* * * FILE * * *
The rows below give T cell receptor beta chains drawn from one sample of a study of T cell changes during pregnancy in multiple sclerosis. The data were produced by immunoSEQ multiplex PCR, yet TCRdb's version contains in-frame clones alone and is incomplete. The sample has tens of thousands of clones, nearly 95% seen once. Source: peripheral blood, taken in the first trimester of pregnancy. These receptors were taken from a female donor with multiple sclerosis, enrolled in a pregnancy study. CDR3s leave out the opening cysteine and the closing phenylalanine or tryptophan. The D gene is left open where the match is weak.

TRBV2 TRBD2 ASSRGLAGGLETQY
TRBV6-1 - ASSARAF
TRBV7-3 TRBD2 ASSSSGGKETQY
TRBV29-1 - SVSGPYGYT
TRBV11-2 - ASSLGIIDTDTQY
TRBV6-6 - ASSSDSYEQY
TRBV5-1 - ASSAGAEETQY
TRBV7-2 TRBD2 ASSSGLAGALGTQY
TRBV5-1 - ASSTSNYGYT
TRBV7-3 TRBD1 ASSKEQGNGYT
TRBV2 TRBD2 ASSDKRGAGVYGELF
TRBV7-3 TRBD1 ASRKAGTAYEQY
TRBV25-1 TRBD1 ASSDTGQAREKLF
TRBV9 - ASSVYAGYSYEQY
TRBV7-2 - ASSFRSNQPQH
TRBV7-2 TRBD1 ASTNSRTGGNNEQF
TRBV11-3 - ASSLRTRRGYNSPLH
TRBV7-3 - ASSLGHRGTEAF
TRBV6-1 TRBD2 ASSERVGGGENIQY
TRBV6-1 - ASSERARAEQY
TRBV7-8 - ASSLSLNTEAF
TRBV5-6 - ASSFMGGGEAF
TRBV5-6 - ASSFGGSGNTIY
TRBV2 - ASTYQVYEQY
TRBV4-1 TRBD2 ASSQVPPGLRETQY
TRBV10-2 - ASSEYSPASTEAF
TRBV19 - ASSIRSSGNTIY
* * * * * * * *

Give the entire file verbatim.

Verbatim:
The rows below give T cell receptor beta chains drawn from one sample of a study of T cell changes during pregnancy in multiple sclerosis. The data were produced by immunoSEQ multiplex PCR, yet TCRdb's version contains in-frame clones alone and is incomplete. The sample has tens of thousands of clones, nearly 95% seen once. Source: peripheral blood, taken in the first trimester of pregnancy. These receptors were taken from a female donor with multiple sclerosis, enrolled in a pregnancy study. CDR3s leave out the opening cysteine and the closing phenylalanine or tryptophan. The D gene is left open where the match is weak.

TRBV2 TRBD2 ASSRGLAGGLETQY
TRBV6-1 - ASSARAF
TRBV7-3 TRBD2 ASSSSGGKETQY
TRBV29-1 - SVSGPYGYT
TRBV11-2 - ASSLGIIDTDTQY
TRBV6-6 - ASSSDSYEQY
TRBV5-1 - ASSAGAEETQY
TRBV7-2 TRBD2 ASSSGLAGALGTQY
TRBV5-1 - ASSTSNYGYT
TRBV7-3 TRBD1 ASSKEQGNGYT
TRBV2 TRBD2 ASSDKRGAGVYGELF
TRBV7-3 TRBD1 ASRKAGTAYEQY
TRBV25-1 TRBD1 ASSDTGQAREKLF
TRBV9 - ASSVYAGYSYEQY
TRBV7-2 - ASSFRSNQPQH
TRBV7-2 TRBD1 ASTNSRTGGNNEQF
TRBV11-3 - ASSLRTRRGYNSPLH
TRBV7-3 - ASSLGHRGTEAF
TRBV6-1 TRBD2 ASSERVGGGENIQY
TRBV6-1 - ASSERARAEQY
TRBV7-8 - ASSLSLNTEAF
TRBV5-6 - ASSFMGGGEAF
TRBV5-6 - ASSFGGSGNTIY
TRBV2 - ASTYQVYEQY
TRBV4-1 TRBD2 ASSQVPPGLRETQY
TRBV10-2 - ASSEYSPASTEAF
TRBV19 - ASSIRSSGNTIY